I return to the 697 compromise agreements. We agree that the individual frequently requests the inclusion of a confidentiality clause, which is developed under guidance from the central legal office. How many confidentiality clauses in the 697 compromise agreements were generated by the employee rather than the employer?

Rab Wilson

I have a letter from the central legal office about gags, which says that it does not personally insert the gagging clauses. The standard compromise agreement contains a confidentiality clause, so the legal office has no say in that.

Chic Brodie

Is it not the case that NHS Scotland’s central legal office carried out a review of confidentiality clauses and developed a revised form of wording that explicitly made clear that an individual’s right to raise protected disclosures is protected, whether or not they insert the clause of their own volition?

Rab Wilson

I do not find that to be the case because, out of 697 agreements in the past three years, there have been only four protected disclosures. That tells you that some of my friends who are with me today, who have been gagged, are terrified to speak out because of the consequences. They fear that they will be taken to court and maybe that their pension or any payment that they have been given will be removed from them. A culture of fear exists in our NHS.

Chic Brodie

Can I stop you on that? It is quite important. Things have happened such as the Public Interest Disclosure Act 1998 and the Employment Rights Act 1996. Actions have been taken by the Government, instructions have been given to health boards and money has been made available to help to change the culture of bullying. We are talking about culture. We can legislate as much as we like, but we are talking about management culture and what needs to be done there.

I will protect everyone’s right to be open and say what they think and think what they say in such circumstances. A culture of secrecy and bullying is totally unacceptable—I accept and support that view. However, despite all the actions that have been taken, you have still come to the table suggesting that things are not happening. Is it not the culture of management, which we are trying to change, that is really at fault?

Rab Wilson

Of course. A huge part of the problem is the culture of secrecy. The culture is all about protecting the organisation at all costs and to hell with the workers—they can go to the wall. They can be paid off and gagged with gagging clauses because, at the end of the day, the culture is to protect the organisation. That is what it is all about, and that needs to stop.

Chic Brodie

However, the regime has been changed. Action has been taken by the Westminster Government and by the Scottish Government to attempt to get rid of all the problems, if not delete them. All the legislation and assistance is in place. How do we change what is now a cultural problem?

Rab Wilson

For a start, we should get rid of the confidentiality clause, because it is total nonsense. There is a huge dam of truth and horrible things—

Mr Wilson—

Rab Wilson

Can I please make my point? There is a huge dam of nasty, horrible things that have been happening in the NHS, and this document is creating the log-jam and preventing information from becoming public knowledge. It needs to go, and then people will be able to speak freely and without any fear of being taken to court for speaking the truth about bad things.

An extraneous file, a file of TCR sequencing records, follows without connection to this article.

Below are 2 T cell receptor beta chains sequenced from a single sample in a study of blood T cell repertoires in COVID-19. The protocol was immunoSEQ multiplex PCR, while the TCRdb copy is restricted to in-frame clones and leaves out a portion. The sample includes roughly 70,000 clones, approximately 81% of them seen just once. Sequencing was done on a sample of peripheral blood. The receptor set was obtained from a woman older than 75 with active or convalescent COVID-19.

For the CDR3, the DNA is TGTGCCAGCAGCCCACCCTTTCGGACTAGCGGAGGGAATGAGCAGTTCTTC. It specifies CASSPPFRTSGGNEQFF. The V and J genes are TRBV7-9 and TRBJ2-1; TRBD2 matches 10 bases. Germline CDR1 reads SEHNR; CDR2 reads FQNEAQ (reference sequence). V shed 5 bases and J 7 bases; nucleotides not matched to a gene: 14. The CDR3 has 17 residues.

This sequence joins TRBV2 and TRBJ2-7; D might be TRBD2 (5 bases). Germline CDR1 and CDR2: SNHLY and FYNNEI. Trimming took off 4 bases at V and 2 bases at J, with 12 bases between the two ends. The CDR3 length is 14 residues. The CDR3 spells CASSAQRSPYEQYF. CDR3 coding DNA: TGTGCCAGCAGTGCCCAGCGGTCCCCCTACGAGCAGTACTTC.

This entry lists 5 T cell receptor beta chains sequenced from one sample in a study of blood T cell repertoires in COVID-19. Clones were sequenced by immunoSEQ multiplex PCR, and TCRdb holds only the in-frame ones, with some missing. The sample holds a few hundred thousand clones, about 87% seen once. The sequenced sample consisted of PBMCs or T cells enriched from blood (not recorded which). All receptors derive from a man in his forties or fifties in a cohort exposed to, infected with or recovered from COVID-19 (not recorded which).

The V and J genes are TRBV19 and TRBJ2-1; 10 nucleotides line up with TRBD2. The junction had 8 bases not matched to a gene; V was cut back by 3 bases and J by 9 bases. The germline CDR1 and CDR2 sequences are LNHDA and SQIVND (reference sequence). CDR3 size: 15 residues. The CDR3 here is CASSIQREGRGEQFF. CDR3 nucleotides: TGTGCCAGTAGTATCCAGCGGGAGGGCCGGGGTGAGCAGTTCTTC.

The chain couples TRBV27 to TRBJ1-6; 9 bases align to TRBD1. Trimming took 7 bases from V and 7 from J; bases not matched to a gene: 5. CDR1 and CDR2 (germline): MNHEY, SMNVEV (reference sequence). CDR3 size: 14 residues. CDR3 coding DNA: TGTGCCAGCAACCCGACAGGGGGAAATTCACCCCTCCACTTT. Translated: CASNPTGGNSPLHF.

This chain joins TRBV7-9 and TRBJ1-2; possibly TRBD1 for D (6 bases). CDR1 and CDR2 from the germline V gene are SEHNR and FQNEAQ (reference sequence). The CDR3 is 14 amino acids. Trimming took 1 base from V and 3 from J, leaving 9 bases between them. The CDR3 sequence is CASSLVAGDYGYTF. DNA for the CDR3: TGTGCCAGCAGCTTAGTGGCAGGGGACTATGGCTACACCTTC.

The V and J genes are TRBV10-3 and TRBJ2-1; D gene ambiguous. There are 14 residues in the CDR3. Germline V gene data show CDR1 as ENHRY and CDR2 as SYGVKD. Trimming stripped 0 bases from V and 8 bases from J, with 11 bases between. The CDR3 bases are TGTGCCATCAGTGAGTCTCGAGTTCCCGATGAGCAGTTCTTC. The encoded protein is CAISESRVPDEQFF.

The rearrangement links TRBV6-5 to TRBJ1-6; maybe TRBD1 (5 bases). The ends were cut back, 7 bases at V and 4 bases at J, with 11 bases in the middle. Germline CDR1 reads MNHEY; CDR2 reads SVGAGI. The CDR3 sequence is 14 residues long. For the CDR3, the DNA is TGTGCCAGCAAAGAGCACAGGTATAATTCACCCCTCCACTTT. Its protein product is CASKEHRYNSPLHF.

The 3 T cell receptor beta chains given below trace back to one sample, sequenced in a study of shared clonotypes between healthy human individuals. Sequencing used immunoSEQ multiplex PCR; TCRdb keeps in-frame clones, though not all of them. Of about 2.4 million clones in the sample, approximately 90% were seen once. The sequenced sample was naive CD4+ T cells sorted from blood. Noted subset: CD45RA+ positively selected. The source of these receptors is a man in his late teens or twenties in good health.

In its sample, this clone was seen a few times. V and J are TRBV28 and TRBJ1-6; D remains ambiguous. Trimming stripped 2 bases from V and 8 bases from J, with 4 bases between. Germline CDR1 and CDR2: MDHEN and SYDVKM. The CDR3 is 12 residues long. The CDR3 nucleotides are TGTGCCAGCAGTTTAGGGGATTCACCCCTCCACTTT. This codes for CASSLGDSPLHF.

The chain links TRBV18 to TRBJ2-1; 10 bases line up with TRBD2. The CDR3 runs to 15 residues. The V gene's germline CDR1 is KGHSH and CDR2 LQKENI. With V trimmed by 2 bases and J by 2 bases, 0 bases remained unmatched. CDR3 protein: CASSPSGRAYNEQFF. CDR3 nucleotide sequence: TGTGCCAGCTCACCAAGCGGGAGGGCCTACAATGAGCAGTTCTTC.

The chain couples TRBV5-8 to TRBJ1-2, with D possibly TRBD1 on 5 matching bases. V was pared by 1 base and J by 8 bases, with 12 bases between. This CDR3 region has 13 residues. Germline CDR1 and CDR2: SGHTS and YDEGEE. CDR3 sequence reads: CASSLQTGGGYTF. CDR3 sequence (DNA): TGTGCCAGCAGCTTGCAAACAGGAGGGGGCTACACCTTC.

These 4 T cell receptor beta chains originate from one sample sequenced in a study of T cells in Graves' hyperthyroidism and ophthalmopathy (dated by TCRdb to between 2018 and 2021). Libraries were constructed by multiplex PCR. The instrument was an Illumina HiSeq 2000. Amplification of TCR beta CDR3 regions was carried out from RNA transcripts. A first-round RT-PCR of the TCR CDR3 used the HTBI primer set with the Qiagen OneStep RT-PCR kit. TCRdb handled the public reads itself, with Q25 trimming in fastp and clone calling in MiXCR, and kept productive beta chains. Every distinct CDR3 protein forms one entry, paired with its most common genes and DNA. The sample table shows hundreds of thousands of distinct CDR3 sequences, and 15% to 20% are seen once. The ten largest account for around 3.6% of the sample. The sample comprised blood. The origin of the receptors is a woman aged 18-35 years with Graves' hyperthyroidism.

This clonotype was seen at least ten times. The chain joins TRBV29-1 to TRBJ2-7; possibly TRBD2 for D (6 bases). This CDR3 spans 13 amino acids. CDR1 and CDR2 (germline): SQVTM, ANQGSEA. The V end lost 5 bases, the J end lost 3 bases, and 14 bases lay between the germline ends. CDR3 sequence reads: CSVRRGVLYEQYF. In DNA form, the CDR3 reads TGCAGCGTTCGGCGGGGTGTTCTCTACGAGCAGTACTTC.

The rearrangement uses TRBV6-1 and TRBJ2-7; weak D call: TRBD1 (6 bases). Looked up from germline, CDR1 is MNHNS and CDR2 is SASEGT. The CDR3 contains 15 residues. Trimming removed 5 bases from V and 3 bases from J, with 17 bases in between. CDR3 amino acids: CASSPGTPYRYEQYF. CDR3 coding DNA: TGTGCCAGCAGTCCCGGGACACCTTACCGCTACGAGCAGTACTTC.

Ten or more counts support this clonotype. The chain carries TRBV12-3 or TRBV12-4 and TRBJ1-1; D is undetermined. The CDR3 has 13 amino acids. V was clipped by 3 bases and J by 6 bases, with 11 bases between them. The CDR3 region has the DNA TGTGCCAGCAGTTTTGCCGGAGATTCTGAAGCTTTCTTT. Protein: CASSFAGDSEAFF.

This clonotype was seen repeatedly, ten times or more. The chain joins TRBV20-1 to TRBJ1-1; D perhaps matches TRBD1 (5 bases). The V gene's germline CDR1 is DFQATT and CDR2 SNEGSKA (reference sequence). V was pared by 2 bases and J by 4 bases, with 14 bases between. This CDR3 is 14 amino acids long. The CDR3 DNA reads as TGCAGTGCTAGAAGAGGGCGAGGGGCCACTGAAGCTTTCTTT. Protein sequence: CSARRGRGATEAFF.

If you are referring to a document, will you describe it for the record, so that we understand which document you are referring to?

Rab Wilson

I am referring to annex A—the style revised wording from the NHS compromise agreement of May 2013.

Chic Brodie

Do you accept that the cabinet secretary has already stressed to the health boards that he expects them to ensure that confidentiality clauses and non-derogatory statement clauses are not used to suppress the reporting of concerns about practice in the NHS in Scotland? That has been made abundantly clear not just once but several times.

You said that we should get rid of the confidentiality clause. My question for you is: what happens if an employee wants a confidentiality clause in the compromise agreement? How do we cover that situation?

Rab Wilson

It would be up to an individual to decide on that but, as I said at the start, surely if a person wants something to remain confidential, they keep it confidential and do not share it with anybody. That is what any of us would do.

We cannot open this on one side and not on the other. I agree with the intent, but we have to protect employees who want confidentiality clauses. Should they not have the right to have such a clause written into a compromise agreement?

Rab Wilson

What you are saying is like saying that Alex Neil is telling the foxes to take better charge of the chicken coop. The boards have been left to their own devices for years and years and they have done nothing, despite being told again. The ability to make a protected disclosure existed before that; it has been there since 1996. Why did we have to put in another clause this year to remind boards of what to do? They have not been doing it for years.

Chic Brodie